Intel's approach to naming Xeon CPUs is pretty annoying

June 14, 2019

Suppose, hypothetically, that someone offers to pass on to you (by which I mean your group) an old server or two, and casually says that they have 'Xeon E7-4830' CPUs. Do you want the machines?

Well, that depends. As I found out in the process of writing yesterday's entry on the effects of MDS on our server fleet, a Xeon that is called an 'E7-4830' may be anything from a first generation Westmere CPU from 2011 up to (so far) a Broadwell CPU from 2016, the 'E7-4830 v4'. Intel has recycled the 'E7-4830' label for at least four different CPUs so far, the original, v2 (Ivy Bridge, from 2014), v3 (Haswell, 2015), and the most recent v4. These are not just minor iterations; they have had variations in core count, processor base and turbo frequencies, cache size, CPU socket used, and supported memory and memory speeds.

These days, they also have differences in microcode availability for various Intel CPU weaknesses, since Westmere generation CPUs will not be updated for MDS at all. I'd guess that Intel will provide microcode security updates for future issues for Ivy Bridge (v2) for a few years more, since it's from 2014 and that's fairly recent as these things go, but no one can be sure of anything except that there will probably be more vulnerabilities discovered and more microcode updates needed. This makes the difference between the various versions potentially much more acute and significant.

All of these different E7-4830's are very much not different versions of the same product, unless you re-define 'product' to be 'a marketing segment label'. An E7-4830 v4 is not a substitute for another version, except in the generic sense that any Xeon with ECC is a substitute for another one. Instead of being product names, Intel has made at least some of their Xeon CPU names into essentially brands or sub-brands. This is really rather confusing if you don't know what's going on (because you are not that immersed in the Xeon world) and so do not know how critical the presence or omission of the 'vN' bit of the CPU name is.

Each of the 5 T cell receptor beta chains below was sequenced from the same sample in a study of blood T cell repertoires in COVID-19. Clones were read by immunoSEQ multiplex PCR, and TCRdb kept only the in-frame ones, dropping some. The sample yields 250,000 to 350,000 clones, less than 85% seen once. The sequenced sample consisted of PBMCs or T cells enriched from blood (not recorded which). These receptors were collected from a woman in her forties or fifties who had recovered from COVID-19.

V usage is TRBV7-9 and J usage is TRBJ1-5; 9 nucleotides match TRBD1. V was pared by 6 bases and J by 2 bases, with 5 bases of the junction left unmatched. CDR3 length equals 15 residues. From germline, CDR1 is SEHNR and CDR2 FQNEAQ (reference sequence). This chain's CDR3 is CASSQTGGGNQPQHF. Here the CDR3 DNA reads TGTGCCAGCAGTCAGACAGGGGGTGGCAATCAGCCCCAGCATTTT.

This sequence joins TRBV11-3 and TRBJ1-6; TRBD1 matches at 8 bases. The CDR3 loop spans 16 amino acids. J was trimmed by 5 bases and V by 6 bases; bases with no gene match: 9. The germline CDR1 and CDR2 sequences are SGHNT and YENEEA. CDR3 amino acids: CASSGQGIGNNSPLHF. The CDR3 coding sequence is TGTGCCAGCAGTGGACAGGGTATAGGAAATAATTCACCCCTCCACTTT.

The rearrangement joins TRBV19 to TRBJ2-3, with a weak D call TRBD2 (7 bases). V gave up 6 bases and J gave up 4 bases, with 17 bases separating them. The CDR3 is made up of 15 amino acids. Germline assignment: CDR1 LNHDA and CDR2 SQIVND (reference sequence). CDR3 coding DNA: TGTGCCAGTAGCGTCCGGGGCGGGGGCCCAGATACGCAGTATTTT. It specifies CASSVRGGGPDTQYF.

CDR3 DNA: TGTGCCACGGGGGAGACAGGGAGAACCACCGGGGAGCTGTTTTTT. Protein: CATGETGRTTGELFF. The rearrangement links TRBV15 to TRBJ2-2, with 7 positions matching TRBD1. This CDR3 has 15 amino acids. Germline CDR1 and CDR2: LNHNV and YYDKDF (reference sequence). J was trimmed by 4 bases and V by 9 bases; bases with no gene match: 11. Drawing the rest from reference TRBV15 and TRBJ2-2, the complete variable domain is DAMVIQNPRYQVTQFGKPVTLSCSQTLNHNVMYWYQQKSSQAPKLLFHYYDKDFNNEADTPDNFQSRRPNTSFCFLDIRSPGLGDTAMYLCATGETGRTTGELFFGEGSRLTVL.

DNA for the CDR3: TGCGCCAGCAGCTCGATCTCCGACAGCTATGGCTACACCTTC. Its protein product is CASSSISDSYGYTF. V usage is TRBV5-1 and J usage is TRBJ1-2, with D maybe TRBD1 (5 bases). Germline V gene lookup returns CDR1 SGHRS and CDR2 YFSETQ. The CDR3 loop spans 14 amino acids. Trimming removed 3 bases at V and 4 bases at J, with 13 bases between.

(It would be somewhat better if Intel labeled the first iteration as 'Xeon E7-4830 v1', especially in things like the names that the CPUs themselves return. As I discovered in the process of researching all of this, the CPU name information shown in places like Linux's /proc/cpuinfo doesn't come from a mapping table in software; instead, this 'model name', 'brand name' or 'brand string' is directly exposed by the processor through one use of the CPUID instruction.)

This is of course not unique to the E7-4830, or even Xeon E7s in general. The Xeon E5 and E3 lines also have their duplicate CPU names. In a casual search to confirm this, I was particularly struck with the E3-1225, which exists in original, v2, v3, v5, and v6 versions, but apparently not in v4 (although the Intel MDS PDF does list some Xeon E3 v4 CPUs).


Comments on this page:

By Anon Canuck at 2019-06-15 21:20:17:

my "favourite" has to be the E5-2697 v4, and the E5-2697A v4. Different core count. Different base clock. Intel couldn't splurge on 2696 processor name???

https://ark.intel.com/content/www/us/en/ark/compare.html?productIds=91755,91768
Written on 14 June 2019.
« Intel's MDS issues have now made some old servers almost completely useless to us
Some notes on Intel's CPUID and how to get it for your CPUs »

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Last modified: Fri Jun 14 22:02:17 2019
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